Sunday 19 December 2010

I didn't do it

I had nothing to do with this, other than taking the picture outside the campus library Thursday afternoon. Nor do I condone graffiti or vandalism of university property. And neither would I ever endorse or encourage it.

But this did make me smile yesterday (though this would perhaps have been more appropriate).

I rather doubt that this will lead to any substantial student protests - folks in Guy Fawkes garb and stogies on the quad, for example. Smoker numbers in the designated smoking areas always seemed rather low. And a good fraction of those smokers are international students who might be reticent to get involved in student protest. And while I wonder about the elasticity of smoker versus non-smoker enrollment to university smoking policies, I'd be surprised if it were terribly high in either case.

Saturday 18 December 2010

Black markets

The predictable result of banning legal trade in organs. Instead of having legitimate markets with organs of verifiable provenance, we have this:
Citing evidence from witnesses, the draft report says the KLA network maintained bases to keep scores of captives, select them for the suitability of organ harvesting and later killed some of them to extract organs from mid-1999 to mid-2000.

"In the months directly after the declared end of the Kosovo conflict in June 1999, members and affiliates of the KLA purportedly delivered scores of persons they had abducted into secret detention on Albanian territory," Marty's report said.

Evidence suggested, Marty added, that the organisers used safe locations in Kukes on the Kosovo border, the Mat region further south, and at Fushe-Kruje near the international airport. The location in Fushe-Kruje was specially built.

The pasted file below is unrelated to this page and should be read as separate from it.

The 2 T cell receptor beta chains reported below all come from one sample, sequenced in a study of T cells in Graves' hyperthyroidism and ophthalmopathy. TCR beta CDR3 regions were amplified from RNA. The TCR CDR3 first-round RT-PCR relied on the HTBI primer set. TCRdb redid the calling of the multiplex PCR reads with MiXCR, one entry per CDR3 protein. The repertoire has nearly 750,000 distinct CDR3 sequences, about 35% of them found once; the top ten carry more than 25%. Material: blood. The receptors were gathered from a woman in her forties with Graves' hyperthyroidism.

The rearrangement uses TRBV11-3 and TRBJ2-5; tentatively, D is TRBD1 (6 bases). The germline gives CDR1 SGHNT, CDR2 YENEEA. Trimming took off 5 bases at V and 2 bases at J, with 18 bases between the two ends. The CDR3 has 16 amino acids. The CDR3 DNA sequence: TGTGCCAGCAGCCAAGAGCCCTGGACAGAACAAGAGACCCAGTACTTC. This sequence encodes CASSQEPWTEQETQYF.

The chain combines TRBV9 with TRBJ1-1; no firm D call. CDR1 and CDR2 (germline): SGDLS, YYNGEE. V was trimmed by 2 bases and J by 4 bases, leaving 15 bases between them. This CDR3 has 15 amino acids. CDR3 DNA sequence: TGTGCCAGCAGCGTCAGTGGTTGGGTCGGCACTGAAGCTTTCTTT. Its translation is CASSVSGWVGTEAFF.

"It constituted a state-of-the-art reception centre for the organised crime of organ trafficking. It was styled as a makeshift operating clinic, and it was the site at which some of the captives held by KLA members and affiliates had their kidneys removed against their will," Marty's report said.

Age, sex, state of health and ethnicity, with mostly Serbs targeted, determined the selection.

"Some of these captives are said to have pleaded with their captors to be spared the fate of being 'chopped into pieces'," Marty said, citing source testimonies his team had obtained.

"The testimonies on which we based our findings spoke credibly and consistently of a methodology by which all of the captives were killed, usually by a gunshot to the head, before being operated on to remove one or more of their organs."

Then they shipped them to overseas clinics, part of an international black market in organ-trafficking for transplants.
And I'll guess that a majority of folks reading the story would see it as a reason not to allow trade in organs rather than one of the reasons we really ought to consider it.

Friday 17 December 2010

Public Opinion in the 1930s

Pew (HT: Economist) has compiled surveys of American public opinion from 1936-1937. Some results, keeping in mind that the samples then would have been skewed toward white males as respondents. I'm stealing their images: go to the Pew site for full results.

Caplan argues that bad ideas gain currency during tough times....

We're an outlier

I'd noted that youth unemployment during the current recession, relative to adult unemployment in prior recessions, seemed really high. I'd argued that it looked likely due to the elimination of the differential youth minimum wage.